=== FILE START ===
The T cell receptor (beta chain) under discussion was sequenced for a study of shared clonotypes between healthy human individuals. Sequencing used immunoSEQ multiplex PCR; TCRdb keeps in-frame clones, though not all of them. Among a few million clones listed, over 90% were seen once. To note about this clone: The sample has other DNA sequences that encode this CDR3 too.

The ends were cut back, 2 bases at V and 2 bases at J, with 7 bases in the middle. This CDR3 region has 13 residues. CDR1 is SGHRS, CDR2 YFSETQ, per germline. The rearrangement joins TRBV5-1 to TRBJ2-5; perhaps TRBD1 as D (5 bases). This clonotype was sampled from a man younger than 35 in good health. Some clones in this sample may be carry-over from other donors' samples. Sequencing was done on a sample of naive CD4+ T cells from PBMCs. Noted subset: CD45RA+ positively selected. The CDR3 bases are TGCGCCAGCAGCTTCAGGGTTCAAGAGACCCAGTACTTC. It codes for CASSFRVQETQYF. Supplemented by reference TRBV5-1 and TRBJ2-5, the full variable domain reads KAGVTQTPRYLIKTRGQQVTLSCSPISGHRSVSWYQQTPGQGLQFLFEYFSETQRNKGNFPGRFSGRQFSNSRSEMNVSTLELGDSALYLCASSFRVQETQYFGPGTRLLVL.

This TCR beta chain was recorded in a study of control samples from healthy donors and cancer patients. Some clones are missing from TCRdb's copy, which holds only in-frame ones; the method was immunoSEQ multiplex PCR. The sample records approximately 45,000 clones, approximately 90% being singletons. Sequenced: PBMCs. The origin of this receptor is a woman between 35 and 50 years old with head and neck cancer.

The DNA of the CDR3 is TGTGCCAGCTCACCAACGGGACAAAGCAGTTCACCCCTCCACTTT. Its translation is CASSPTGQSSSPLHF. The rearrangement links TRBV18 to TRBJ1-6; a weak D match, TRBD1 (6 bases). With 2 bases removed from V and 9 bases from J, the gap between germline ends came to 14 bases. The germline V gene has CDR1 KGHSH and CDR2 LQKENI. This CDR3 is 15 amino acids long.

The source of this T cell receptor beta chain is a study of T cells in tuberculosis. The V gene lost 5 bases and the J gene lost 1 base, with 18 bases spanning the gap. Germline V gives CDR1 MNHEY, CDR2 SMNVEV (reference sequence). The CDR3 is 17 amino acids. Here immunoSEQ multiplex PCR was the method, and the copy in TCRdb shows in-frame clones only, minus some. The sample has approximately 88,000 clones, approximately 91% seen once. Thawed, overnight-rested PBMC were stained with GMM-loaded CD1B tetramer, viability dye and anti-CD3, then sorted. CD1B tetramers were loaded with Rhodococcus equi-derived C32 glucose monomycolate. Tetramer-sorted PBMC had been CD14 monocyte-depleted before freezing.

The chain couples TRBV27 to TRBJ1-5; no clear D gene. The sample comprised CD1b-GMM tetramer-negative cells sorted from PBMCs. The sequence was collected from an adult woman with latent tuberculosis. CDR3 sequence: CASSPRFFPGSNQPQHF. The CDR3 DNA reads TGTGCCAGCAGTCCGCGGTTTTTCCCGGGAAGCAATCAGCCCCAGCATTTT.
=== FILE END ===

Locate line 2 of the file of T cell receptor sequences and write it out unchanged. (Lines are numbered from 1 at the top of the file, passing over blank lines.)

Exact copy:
The ends were cut back, 2 bases at V and 2 bases at J, with 7 bases in the middle. This CDR3 region has 13 residues. CDR1 is SGHRS, CDR2 YFSETQ, per germline. The rearrangement joins TRBV5-1 to TRBJ2-5; perhaps TRBD1 as D (5 bases). This clonotype was sampled from a man younger than 35 in good health. Some clones in this sample may be carry-over from other donors' samples. Sequencing was done on a sample of naive CD4+ T cells from PBMCs. Noted subset: CD45RA+ positively selected. The CDR3 bases are TGCGCCAGCAGCTTCAGGGTTCAAGAGACCCAGTACTTC. It codes for CASSFRVQETQYF. Supplemented by reference TRBV5-1 and TRBJ2-5, the full variable domain reads KAGVTQTPRYLIKTRGQQVTLSCSPISGHRSVSWYQQTPGQGLQFLFEYFSETQRNKGNFPGRFSGRQFSNSRSEMNVSTLELGDSALYLCASSFRVQETQYFGPGTRLLVL.